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Mizuno Breath Thermo Socks

miz_sock.jpgProduct Review

Test Date: December 17, 2011
Location: Pickering, ON.
Temperature: -5C to -6C

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We knew it would come sooner or later, and thankfully later than the last few years: the first cold run of the dreaded winter running season. If there is one aspect I despise the most about running in the cold it would be cold feet and cold toes in particular. Even worse than a chilly-willy. Can a pair of socks make the difference? Is it even possible to get excited about socks? I am.

The main problem is that our running shoes are optimized to release heat. The mesh top lets the wind breeze through. Great for summer, not for winter. Eventually I will buy a pair a water resistant shoes for winter running. They have a GoreTex lining that improves wind resistance and keeps your toes warmer. Until then, it will be duct tape any time the temperature dips below -10C. The duct tape usually falls off, but that does not occur until after my heater is going – it seems the first two km of my runs is where my toes freeze and then never recover.

A thicker pair of socks is an obvious choice: more fluffy material means more insulation. However, if your shoes are already snug fitting, this can backfire by reducing the circulation needed to keep your toes warm. As a ski racer who regularly jams his feet into undersized boots (a form of masochism intended to improve ski response), cold feet are a similar consequence. Ski racers have learned through many frostbitten toes not to thicken or double up socks – it wrecks the performance of the boot and sends you to the chalet fireplace all the sooner.

So there I was last Saturday afternoon: It was -5C and dropping as I rooted through my sock drawer for a thicker pair of socks. Out came a new pair of Mizuno Breath Thermo socks! I had forgotten about these. My Mizuno product voucher (courtesy of RF Team Lottery first pick) had just enough credit after my Precision 11’s for a pair of these socks. Since that was summer, they have sat in the drawer awaiting appropriate conditions to test them properly.

The Mizuno Breath Thermo socks are a light weight race sock. Based on material thickness, I would not think they would offer any protection from the cold. Only one way to find out – out the door we went, new socks fitted snugly on foot, in my usual summer training shoes. It was now -5.5C.

As soon as I stuck my feet inside my shoes, I could feel a slight warming sensation. This was the Breath Thermo material converting moisture from my feet to heat. The effect carried on well into the first 3k of my run. By the time I hit 3k I was fully warm and completed an easy 10k. It was now -6C. My toes never got cold, a miracle given just how thin the socks are! Warm feet on a cold day… definitely a blessing. I will be looking forward to many more toasty runs with my new favourite winter socks. I will even try them in my ski boots.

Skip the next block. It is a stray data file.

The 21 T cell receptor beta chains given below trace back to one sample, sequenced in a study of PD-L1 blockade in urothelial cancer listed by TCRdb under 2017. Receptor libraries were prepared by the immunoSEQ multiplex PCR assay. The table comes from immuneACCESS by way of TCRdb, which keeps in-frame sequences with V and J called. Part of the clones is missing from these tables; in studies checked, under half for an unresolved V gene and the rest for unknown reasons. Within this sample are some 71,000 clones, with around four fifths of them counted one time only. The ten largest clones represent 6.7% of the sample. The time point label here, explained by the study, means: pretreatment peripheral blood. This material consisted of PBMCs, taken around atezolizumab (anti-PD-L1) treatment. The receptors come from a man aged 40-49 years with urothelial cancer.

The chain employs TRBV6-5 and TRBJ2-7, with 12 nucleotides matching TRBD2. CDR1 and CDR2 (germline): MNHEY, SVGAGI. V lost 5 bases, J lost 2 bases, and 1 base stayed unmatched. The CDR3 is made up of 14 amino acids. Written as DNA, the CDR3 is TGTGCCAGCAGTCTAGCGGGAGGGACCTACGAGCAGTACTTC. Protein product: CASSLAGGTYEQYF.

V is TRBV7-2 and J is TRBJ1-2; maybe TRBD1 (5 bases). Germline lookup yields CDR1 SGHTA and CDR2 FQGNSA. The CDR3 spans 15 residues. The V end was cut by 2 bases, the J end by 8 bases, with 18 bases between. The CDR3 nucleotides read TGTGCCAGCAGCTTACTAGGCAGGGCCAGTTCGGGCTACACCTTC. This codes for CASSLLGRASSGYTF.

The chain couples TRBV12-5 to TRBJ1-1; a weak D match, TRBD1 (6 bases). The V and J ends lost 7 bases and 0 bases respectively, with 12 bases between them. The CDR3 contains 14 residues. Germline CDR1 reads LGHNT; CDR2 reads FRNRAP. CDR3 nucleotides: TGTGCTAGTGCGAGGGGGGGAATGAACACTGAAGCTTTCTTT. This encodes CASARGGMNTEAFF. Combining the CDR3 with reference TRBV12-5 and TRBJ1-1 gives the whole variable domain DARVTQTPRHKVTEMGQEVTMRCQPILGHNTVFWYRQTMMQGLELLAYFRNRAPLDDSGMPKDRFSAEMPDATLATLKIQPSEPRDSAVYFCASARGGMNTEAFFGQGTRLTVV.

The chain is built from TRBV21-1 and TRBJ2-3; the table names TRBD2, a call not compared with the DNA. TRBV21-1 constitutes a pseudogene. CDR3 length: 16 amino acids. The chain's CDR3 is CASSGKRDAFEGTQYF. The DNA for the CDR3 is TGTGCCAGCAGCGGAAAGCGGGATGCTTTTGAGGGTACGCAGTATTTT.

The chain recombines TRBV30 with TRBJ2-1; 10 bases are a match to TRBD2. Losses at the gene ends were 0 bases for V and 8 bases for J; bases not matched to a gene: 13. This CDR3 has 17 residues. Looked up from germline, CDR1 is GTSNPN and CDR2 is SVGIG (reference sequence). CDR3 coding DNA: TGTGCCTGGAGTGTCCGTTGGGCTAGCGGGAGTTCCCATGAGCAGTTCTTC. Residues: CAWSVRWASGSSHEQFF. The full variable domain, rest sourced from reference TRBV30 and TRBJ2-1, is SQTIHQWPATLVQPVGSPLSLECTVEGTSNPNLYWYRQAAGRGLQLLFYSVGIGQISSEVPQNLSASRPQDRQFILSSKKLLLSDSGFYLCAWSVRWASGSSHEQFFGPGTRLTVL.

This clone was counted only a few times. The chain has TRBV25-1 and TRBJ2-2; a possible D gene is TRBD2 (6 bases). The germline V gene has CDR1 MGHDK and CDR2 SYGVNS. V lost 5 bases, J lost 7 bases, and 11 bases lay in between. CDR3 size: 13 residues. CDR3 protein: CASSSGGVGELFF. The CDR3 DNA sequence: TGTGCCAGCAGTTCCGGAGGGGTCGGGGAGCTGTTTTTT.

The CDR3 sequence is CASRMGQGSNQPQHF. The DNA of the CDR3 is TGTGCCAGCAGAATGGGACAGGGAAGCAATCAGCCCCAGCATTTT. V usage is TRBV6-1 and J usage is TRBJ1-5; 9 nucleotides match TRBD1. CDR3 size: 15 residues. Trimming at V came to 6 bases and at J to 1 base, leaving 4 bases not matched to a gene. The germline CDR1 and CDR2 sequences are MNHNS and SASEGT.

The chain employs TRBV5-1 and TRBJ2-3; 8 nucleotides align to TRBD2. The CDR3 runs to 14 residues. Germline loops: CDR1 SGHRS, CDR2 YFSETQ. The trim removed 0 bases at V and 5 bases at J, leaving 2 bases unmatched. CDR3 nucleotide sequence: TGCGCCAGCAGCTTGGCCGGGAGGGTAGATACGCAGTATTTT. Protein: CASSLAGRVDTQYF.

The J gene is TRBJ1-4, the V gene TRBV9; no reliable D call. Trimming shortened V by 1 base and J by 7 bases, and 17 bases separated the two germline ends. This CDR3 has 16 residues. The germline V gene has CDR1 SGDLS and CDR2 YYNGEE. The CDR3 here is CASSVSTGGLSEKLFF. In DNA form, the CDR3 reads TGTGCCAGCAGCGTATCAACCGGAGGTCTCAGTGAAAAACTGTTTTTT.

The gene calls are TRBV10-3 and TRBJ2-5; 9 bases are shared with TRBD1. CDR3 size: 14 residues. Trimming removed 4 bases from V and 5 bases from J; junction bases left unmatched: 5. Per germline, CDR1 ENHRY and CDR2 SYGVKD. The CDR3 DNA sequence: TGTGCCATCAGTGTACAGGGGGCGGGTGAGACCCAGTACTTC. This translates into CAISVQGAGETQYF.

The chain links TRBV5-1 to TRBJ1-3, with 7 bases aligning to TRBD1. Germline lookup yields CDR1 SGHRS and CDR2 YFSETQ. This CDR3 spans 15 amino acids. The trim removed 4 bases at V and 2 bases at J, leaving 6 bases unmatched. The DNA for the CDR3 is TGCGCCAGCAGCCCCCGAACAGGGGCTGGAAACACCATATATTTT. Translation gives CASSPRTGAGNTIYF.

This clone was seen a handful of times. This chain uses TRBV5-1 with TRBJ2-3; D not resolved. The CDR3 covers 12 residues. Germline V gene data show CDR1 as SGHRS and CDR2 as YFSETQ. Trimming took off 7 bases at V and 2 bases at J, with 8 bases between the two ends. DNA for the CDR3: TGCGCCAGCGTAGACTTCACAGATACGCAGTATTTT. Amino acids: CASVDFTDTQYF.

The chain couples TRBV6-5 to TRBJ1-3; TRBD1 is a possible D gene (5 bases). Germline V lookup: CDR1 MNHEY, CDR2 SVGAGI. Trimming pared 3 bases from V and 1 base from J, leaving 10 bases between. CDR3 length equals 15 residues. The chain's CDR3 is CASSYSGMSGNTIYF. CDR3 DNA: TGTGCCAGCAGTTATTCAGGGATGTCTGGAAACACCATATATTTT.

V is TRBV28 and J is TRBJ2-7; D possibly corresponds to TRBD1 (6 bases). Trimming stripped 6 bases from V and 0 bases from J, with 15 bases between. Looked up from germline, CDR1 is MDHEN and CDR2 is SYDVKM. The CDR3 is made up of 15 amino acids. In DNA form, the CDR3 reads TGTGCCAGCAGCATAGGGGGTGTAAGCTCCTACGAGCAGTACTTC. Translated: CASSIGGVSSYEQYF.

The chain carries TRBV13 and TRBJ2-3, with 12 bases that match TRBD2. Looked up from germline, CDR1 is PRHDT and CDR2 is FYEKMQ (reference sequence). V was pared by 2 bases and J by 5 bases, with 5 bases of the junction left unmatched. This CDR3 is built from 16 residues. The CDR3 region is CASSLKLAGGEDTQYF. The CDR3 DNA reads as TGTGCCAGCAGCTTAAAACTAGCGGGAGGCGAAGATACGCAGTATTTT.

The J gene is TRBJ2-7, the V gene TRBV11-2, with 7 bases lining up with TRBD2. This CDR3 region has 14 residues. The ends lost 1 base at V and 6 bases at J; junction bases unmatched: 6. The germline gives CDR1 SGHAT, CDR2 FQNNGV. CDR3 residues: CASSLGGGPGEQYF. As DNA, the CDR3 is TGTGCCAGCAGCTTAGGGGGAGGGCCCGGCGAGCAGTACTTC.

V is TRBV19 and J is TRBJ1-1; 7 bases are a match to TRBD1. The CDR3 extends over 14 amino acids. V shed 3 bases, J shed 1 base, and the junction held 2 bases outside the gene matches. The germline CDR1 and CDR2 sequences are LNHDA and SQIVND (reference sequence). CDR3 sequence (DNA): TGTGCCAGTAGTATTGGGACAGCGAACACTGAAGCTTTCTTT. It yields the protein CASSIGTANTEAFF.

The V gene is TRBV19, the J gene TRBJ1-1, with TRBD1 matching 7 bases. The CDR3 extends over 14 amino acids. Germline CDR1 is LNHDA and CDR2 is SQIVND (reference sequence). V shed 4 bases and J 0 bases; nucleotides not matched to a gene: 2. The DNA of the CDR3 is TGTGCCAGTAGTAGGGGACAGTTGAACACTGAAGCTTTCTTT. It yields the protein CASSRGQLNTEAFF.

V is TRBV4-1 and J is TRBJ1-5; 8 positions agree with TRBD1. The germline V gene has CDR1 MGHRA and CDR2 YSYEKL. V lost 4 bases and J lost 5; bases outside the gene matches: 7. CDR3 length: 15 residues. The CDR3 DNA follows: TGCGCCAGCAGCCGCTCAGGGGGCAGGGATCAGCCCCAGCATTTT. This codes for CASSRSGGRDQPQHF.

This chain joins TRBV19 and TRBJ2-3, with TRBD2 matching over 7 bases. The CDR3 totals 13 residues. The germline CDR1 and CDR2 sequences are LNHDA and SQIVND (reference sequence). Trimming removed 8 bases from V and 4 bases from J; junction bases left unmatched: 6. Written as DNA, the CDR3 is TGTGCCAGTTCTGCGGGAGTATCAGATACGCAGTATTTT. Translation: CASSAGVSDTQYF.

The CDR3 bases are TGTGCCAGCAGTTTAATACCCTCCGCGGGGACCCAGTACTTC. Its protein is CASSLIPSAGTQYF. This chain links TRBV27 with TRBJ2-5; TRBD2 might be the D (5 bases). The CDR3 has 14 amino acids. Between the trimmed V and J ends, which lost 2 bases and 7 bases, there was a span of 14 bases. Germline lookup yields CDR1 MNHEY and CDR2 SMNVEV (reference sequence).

And now for that chilly-willy. Mizuno does not offer breath thermo wind briefs yet (they have full breath thermo pants). But maybe all I need is an extra sock…or duct tape?

Post Mortem (December 28, 2011): Wore the socks again for a night run, -10C (-18C windchill). This 8k was very slow due to ice and crap on the road as well as trying to follow a very easy ramp up back to full mileage. I was not generating a lot of heat. The last 2k was straight into the wind. Toes never got cold, although I discovered a popsicle in my pants with about 1k left. At least you can run with one hand down your pants – can’t do that for your toes! So no BS, these socks really work!

One possible problem is the toe seam is fairly hard and rounded. On this run, it sat on top of my toes and rubbed the tender skin there. Didn’t notice this until after I took the socks off and noticed a blood stain. So a word of caution: try them out on some shorter runs prior to a long run to make sure your toe tops won’t lose any skin.


Born and raised in Hamilton & Stoney Creek. Ran X-Country in high school, but not really special at it - a middle of the pack finisher. But then again, really didn't know how to train. Didn't run after Gr 12 due to nasty shin splints. Really never ran in proper shoes back then. Didn't try to run again until age 30. Then tried. And tried. And tried. Shin splints every time. Finally got it going for good at 38 in proper shoes and I have vowed never, ever, to stop running again.

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